Preconditioning Triggered by Carbon Monoxide (CO) Provides Neuronal Protection Following Perinatal Hypoxia-Ischemia
Journal article, Peer reviewed
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OriginalversjonPLoS ONE 2012, 7(8) 10.1371/journal.pone.0042632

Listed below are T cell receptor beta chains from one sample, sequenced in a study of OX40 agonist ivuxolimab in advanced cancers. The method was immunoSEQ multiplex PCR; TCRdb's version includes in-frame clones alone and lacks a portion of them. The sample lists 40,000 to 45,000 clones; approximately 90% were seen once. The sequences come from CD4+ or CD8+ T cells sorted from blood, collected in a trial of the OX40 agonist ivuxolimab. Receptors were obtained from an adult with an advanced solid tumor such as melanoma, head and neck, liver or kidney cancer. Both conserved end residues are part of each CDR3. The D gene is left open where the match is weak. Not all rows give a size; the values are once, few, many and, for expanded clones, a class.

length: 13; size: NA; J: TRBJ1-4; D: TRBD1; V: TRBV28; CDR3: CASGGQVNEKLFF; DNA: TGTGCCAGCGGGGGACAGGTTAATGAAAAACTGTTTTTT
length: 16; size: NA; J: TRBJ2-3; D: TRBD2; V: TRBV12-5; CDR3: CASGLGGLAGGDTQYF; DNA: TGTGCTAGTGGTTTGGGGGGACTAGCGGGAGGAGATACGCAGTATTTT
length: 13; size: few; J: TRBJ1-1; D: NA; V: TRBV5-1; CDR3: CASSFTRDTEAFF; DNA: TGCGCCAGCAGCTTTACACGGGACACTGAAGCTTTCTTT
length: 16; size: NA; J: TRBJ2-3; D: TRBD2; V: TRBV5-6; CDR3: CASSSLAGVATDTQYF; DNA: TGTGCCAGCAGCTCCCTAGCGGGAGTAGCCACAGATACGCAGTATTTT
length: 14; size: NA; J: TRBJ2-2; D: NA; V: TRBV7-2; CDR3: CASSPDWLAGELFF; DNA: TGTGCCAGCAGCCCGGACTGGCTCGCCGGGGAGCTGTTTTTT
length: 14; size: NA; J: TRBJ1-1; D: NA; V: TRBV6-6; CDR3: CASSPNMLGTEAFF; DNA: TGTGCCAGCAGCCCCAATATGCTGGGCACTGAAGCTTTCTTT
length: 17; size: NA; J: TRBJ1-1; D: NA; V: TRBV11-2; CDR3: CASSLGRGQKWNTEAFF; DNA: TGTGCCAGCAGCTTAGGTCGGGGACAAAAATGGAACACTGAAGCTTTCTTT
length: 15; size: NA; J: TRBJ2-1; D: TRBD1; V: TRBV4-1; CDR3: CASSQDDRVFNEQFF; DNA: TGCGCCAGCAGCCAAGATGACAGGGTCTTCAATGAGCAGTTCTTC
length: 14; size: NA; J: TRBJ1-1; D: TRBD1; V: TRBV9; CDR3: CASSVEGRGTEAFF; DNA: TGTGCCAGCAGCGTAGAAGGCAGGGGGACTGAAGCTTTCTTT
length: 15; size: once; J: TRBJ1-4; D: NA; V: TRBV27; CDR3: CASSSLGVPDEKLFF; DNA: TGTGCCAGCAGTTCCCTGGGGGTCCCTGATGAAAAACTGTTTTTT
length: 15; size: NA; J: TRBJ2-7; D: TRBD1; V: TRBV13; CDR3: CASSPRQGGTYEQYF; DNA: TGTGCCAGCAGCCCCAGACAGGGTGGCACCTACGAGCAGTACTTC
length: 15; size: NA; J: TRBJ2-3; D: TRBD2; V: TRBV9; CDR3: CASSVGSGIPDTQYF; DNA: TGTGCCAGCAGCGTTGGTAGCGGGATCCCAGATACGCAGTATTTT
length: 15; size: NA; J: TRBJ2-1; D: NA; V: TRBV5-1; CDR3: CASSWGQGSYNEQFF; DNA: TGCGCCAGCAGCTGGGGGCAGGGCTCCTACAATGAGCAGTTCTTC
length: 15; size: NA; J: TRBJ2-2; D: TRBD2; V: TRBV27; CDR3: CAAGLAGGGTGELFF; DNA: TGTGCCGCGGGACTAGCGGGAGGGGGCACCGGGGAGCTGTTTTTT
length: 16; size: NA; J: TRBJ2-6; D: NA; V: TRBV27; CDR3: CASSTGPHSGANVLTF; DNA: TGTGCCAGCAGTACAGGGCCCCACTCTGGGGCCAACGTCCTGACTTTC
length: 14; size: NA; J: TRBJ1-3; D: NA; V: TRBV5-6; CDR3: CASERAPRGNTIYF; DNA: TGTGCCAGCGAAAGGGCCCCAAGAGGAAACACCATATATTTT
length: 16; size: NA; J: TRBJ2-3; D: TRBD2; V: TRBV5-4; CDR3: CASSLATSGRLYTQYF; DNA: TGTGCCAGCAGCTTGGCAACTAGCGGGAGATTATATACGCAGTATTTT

Perinatal hypoxia-ischemia is a major cause of acute mortality in newborns and cognitive and motor impairments in children. Cerebral hypoxia-ischemia leads to excitotoxicity and necrotic and apoptotic cell death, in which mitochondria play a major role. Increased resistance against major damage can be achieved by preconditioning triggered by subtle insults. CO, a toxic molecule that is also generated endogenously, may have a role in preconditioning as low doses can protect against inflammation and apoptosis. In this study, the role of CO-induced preconditioning on neurons was addressed in vitro and in vivo. The effect of 1 h of CO treatment on neuronal death (plasmatic membrane permeabilization and chromatin condensation) and bcl-2 expression was studied in cerebellar granule cells undergoing to glutamate-induced apoptosis. CO's role was studied in vivo in the Rice-Vannucci model of neonatal hypoxia-ischemia (common carotid artery ligature +75 min at 8% oxygen). Apoptotic cells, assessed by Nissl staining were counted with a stereological approach and cleaved caspase 3-positive profiles in the hippocampus were assessed. Apoptotic hallmarks were analyzed in hippocampal extracts by Western Blot. CO inhibited excitotoxicity-induced cell death and increased Bcl-2 mRNA in primary cultures of neurons. In vivo, CO prevented hypoxia-ischemia induced apoptosis in the hippocampus, limited cytochrome c released from mitochondria and reduced activation of caspase-3. Still, Bcl-2 protein levels were higher in hippocampus of CO pre-treated rat pups. Our results show that CO preconditioning elicits a molecular cascade that limits neuronal apoptosis. This could represent an innovative therapeutic strategy for high-risk cerebral hypoxia-ischemia patients, in particular neonates.